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Appleseed Cast and the Life and Times

Ever since I missed the majority of an epic Penguins–Flyers playoff OT tilt (the 5/4/2000 5OT classic) because of a National Skyline show and, more brutally, the Illinois comeback against Arizona in the 2005 Elite Eight because of a Slint reunion show, I’ve been wary of sporting events coinciding with major shows. Fortunately this show only caused me to miss out on a predicted Duke loss to VCU in the first round of the NCAA tournament, not the greatest game in the history of sports, so things worked out fairly well.

I managed to catch the last three songs of Caspian’s set, which piqued my interest in their upcoming full-length. They managed to shed most of the Explosions in the Sky comparisons when they stuck to more violent, riff-oriented post-rock on penultimate song of their set, but the set closer was more of a slow burn crescendo into a drum circle. Drum circles, eh? The only one of those I remember enjoying was XBXRX, since it comprised half of their eight-minute-long set and did not involve their guitarist climbing on my shoulders and riding me around the Fireside Bowl. Despite this tangent, I’ll gladly see Caspian headline in the future and hope that The Four Trees gets a vinyl pressing. (I e-mailed the band and learned that they also hope the album gets a vinyl pressing, but nothing is guaranteed at this point.)

Harris played next, enjoying a hometown show with their parents in the audience. Aww. Their MySpace lists Braid and the Dismemberment Plan as logical comparisons, but I thought more of their emo peers circa 1998 or so; a bit of the Get-Up Kids keyboard-laden enthusiasm on a few tracks goes a long way. They succeeded when their enthusiasm didn’t overwhelm, but the keyboard player ruined his otherwise excellent contribution to their set with some rap-shouting in the middle of the song about parking spaces and dumping urine on the roof of a car. Nothing against the lyrical concept, mind you, but “rap-shouting” is perhaps even sub–drum circle.

I went to the show to see the Life and Times and, much like the previous five times I’d seen them, they didn’t disappoint. No “The Sound of the Ground,” but “Mea Culpa” and “Muscle Cars” both have great new intros and blow away their solid recordings. The sound was considerably more balanced than the last show at T. T. the Bear’s, meaning that I could hear both guitar and bass at the same time. The only bummer of the night was when Allen played a few bars of the Jesus Lizard’s “Mouthbreather,” not the whole thing. I don’t know how well that song would have fit into the muscular shoegaze of the rest of the set, but risking potential audience alienation is a decent price to pay for goddamn “Mouthbreather.”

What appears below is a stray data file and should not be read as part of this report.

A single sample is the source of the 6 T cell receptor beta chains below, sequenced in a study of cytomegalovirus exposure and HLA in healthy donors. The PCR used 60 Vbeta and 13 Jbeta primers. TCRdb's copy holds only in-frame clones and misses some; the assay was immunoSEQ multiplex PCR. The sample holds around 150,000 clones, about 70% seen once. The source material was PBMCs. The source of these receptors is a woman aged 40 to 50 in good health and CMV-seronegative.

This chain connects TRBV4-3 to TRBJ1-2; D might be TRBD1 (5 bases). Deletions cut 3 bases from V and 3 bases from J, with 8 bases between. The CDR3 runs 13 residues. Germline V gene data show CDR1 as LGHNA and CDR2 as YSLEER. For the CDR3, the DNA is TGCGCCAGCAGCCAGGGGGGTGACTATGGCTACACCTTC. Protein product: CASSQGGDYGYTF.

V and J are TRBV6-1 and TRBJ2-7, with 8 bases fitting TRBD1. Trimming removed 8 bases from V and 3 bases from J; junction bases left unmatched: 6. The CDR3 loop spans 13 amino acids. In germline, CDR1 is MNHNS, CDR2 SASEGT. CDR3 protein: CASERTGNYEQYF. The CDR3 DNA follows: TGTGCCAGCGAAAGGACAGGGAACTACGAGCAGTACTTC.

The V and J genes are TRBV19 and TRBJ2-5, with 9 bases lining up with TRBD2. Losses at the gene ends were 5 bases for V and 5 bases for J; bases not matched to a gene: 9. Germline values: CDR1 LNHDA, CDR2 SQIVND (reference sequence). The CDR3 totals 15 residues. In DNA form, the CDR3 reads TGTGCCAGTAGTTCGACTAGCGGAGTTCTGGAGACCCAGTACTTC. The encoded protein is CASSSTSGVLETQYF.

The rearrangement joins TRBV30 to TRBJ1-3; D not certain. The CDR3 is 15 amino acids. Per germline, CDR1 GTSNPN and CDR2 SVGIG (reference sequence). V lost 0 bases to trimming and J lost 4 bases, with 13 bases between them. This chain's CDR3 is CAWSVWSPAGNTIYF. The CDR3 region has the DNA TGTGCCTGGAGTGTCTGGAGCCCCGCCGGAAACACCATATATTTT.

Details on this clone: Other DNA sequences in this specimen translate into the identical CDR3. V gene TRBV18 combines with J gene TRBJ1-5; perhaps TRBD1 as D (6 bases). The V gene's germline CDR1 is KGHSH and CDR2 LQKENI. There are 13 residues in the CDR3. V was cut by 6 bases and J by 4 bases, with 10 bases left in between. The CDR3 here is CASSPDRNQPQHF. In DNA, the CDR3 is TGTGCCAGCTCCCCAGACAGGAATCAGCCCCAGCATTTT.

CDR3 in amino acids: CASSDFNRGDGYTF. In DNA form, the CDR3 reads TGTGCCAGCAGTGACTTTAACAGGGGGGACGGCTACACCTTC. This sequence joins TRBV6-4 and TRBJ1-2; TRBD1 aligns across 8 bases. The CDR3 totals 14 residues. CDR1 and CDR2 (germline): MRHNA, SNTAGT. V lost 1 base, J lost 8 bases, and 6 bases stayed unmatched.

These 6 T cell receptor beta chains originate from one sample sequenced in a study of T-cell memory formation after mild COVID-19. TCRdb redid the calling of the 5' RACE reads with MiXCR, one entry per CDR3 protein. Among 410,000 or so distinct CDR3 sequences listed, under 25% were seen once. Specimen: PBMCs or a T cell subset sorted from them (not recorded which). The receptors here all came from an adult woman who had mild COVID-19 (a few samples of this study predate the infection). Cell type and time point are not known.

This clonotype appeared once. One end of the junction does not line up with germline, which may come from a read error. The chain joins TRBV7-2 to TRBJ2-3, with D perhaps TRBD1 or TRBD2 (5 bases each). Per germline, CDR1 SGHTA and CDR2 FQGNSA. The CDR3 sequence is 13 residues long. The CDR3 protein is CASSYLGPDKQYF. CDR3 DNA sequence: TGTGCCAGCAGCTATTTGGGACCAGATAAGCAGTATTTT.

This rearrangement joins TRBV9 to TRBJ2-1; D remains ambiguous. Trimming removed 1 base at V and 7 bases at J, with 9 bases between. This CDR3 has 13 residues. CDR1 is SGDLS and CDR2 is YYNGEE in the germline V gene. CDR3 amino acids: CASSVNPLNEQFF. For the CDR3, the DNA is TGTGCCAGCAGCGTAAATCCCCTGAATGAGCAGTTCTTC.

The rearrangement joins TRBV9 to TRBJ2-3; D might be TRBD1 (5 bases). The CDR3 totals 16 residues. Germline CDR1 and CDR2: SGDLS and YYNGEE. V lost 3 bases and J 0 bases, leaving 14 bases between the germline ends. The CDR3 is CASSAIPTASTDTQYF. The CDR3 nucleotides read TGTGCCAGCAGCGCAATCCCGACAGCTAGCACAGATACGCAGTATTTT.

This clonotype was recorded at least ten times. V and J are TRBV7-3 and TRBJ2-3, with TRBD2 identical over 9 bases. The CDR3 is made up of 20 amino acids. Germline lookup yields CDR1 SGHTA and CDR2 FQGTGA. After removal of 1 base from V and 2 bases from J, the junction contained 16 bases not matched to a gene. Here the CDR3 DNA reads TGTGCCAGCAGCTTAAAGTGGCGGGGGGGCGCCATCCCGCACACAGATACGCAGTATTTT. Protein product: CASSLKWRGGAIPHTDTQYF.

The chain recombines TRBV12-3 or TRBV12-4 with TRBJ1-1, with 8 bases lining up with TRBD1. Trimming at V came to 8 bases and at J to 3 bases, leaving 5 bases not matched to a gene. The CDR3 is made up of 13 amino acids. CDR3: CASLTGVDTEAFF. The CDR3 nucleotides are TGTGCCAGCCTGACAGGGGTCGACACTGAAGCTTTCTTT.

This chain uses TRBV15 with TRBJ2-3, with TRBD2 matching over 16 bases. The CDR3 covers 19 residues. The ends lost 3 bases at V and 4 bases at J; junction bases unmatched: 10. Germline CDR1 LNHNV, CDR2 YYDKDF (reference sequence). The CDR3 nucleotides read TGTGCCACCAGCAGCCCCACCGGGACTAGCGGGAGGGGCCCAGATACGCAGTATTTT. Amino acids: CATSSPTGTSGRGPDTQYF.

I saw the Appleseed Cast in Champaign at the Cowboy Monkey in 2003 and largely enjoyed their set and this performance didn’t stray too much from that memory. Unlike the Life and Times, who got to the shoegaze aesthetic through a math-rock emphasis on rhythm and riffs, the Appleseed Cast came from a more strict second-wave emo approach (defined by the first two Sunny Day Real Estate records in my view) and their set vacillated between instrumental jams with post-rock dynamics and relatively catchy emo songs with shoegaze overtones. Amazingly enough, the kids seemed to be more into the yearning songs with vocals.

I was pretty stunned to learn that the next show of the tour (Friday night) was in Poughkeepsie, New York—i.e. roughly where I grew up—since shows of this particular standing rarely came through town when I was in high school, but hopefully that one went well despite a poorly timed Nor’easter. If you can catch any of the remaining shows of the tour (and there are plenty), I recommend doing so.